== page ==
So as I have been extremely careful to save my best performance for race day (and not waste it in training), I believe that I am prepared and absolutely not overtrained. 
I think that it is normal for any athlete to look at those around them (other athletes on social media, race results, training partners) and compare training schedules. It's easy to think in your head before, during and after any workout "am I doing enough?"

I realize that we always can do more for if we aren't injured, sick or burnout, there is still room for improvement. But it is a careful line to cross for it's really hard to have that great race performance that you have worked so hard for if you use all your physical and mental strengths in training and overdo it in training. 

So how do you now if you have done enough?

From my experience, it is just something you feel inside. It's this itch that you can not wait to race but still have waves of anxiety or nervousness coupled with excitement. 
To trust yourself that you have done enough, you can't doubt your fitness. The only thing you can do is race with your current level of fitness and have a plan that allows you to put all that training to good use. 
You have to feel confident in your training session. I realize there is a learning curve for newbie endurance athletes to gain confidence with each longer workout but if you have one opportunity to prove you can do "it", save it for race day. If your body and mind are in a good healthy place, I promise you that you can do "it" on race day. 

If you are nearing your upcoming race or have a race on the horizon in the next 6-12 months, it's a very special thing to feel prepared. Overtrained is something that has significant symptoms that will negatively affect performance whereas underprepared is something that may be objective to the athlete in reference to not completing assigned workouts, cutting workouts short, not feeling successful with fueling/mental focus, etc. You can certainly race underpreared but your pacing strategy will need to be carefully constructed. You do not want to race overtrained for it only creates a spiral of issues with your health and motivation to follow.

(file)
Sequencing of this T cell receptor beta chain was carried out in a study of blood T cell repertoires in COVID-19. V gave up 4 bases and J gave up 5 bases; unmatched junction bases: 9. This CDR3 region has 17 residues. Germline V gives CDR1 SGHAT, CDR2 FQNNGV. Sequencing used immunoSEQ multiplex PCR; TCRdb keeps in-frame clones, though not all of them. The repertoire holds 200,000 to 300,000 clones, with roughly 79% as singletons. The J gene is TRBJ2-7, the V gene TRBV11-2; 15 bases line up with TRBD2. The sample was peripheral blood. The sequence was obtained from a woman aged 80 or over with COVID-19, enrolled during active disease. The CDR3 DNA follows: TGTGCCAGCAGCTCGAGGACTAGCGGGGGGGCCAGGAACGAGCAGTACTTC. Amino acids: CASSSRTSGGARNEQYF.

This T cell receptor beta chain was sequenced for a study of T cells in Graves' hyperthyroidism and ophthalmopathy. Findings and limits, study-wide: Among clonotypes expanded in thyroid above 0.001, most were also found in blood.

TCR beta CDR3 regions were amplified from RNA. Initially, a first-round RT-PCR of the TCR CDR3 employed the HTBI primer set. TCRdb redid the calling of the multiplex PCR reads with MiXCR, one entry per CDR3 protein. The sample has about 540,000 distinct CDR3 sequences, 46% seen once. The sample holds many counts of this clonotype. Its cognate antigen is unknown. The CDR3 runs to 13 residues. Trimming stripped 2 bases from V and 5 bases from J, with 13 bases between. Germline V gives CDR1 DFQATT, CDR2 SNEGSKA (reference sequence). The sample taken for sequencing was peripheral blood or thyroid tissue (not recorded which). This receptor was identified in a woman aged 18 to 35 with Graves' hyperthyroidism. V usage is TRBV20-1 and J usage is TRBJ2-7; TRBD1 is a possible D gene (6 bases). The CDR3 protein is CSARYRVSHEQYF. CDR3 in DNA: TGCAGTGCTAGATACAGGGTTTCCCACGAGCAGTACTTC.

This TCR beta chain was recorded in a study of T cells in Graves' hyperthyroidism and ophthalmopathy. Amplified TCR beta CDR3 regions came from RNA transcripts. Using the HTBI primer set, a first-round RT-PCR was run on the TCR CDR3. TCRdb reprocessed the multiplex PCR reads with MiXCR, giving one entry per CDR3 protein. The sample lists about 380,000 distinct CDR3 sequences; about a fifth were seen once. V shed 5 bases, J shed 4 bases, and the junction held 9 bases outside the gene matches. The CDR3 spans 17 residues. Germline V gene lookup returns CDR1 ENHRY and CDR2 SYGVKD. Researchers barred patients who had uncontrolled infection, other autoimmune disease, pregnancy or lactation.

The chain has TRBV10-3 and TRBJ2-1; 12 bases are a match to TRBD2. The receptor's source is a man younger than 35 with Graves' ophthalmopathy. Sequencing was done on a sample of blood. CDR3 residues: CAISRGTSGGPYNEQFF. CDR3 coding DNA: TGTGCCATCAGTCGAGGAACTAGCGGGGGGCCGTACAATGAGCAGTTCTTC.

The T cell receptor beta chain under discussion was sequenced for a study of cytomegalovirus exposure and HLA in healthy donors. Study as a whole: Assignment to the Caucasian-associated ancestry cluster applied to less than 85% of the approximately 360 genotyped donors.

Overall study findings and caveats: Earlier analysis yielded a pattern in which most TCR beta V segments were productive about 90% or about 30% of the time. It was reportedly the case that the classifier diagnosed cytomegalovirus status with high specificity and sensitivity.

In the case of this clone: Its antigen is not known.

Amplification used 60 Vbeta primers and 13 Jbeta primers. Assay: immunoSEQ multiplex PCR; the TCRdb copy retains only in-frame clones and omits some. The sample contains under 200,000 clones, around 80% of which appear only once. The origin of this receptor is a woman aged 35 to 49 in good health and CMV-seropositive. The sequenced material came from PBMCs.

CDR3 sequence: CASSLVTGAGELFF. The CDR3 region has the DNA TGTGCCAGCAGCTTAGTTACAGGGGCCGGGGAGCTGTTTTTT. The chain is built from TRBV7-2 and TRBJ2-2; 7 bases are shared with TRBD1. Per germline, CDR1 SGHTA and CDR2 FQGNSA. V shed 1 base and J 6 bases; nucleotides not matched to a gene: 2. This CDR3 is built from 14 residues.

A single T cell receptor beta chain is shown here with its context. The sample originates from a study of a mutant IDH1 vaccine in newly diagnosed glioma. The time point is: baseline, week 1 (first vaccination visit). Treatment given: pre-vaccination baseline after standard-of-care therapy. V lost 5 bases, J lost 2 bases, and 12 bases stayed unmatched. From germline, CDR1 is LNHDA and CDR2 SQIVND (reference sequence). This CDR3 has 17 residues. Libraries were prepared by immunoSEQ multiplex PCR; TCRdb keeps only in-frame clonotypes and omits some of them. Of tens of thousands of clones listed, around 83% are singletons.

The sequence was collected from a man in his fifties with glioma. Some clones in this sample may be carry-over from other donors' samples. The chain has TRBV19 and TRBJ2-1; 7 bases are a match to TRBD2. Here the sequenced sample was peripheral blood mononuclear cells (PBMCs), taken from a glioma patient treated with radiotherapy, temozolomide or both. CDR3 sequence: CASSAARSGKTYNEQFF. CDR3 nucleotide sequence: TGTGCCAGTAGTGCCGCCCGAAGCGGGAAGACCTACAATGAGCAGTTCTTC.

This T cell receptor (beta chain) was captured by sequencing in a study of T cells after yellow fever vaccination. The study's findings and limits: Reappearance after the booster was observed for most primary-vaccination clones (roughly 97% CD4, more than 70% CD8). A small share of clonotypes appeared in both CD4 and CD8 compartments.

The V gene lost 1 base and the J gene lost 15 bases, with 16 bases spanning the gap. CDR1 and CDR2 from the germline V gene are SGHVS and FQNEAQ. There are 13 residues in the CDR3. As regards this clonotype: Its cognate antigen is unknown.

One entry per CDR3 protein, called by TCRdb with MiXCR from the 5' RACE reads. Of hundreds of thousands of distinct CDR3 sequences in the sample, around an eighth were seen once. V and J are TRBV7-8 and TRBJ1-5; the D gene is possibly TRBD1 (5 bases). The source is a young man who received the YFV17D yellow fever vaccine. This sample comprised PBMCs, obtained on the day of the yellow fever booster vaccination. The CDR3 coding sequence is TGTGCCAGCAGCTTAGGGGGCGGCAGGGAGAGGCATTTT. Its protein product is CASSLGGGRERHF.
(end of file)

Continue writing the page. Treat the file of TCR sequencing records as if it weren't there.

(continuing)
So endurance athletes, let us all meet somewhere in the middle. 

If you train smart, you will constantly find yourself improving in some way, as an athlete. You may get faster and/or stronger, more powerful or just find yourself racing smarter. 
Within every journey that you take your body on, create a plan that allows you to make progress so that by race day, you feel prepared. Although every athlete wants to peak appropriately in his/her season, keep in mind that peaking is relative to current level of fitness. Every season you have the opportunity to train in a way that allows you to discover new limits. That is, so long as you do enough but do not overtrain. 
Preparation is not limited to physical fitness but it also has to do with nutrition, mental focus, calming nervous and silencing self-doubt, understand gear-related issues and knowing how to execute on race day. 
Your plan should give your body steady, consistent progress so that you find yourself motivated to train and put in the work to become someone that you were not when you started training but not too much progress, too quickly that find yourself hitting a plateau or not enjoying your journey. 

I am sure there have been times in life when you have not felt prepared and you have done just fine. 
Trust yourself that when it comes to race day, somehow, someway, you will use 3,6,9,12 months of training for good use and finish your dream in the making. 



After our mile-repeater workouts on Thursday morning, we did our first group ride in Greenville at 5:30pm at Hotel Domestique. Although our legs were a bit tired from the morning run, we both looked forward to not only spinning our legs with a group on our road bikes but biking with George Hincapie!! 

On Friday morning, I gave us a great swim set.It was fun to push a bit and we enjoyed the recovery in between intervals to keep the form good. This is really important for Karel for as a newer swimmer, when his form goes he gets really tired (and vice versa). We do not swim side by side or on the same interval but I try to give him workouts that will help him build endurance and confidence in the water.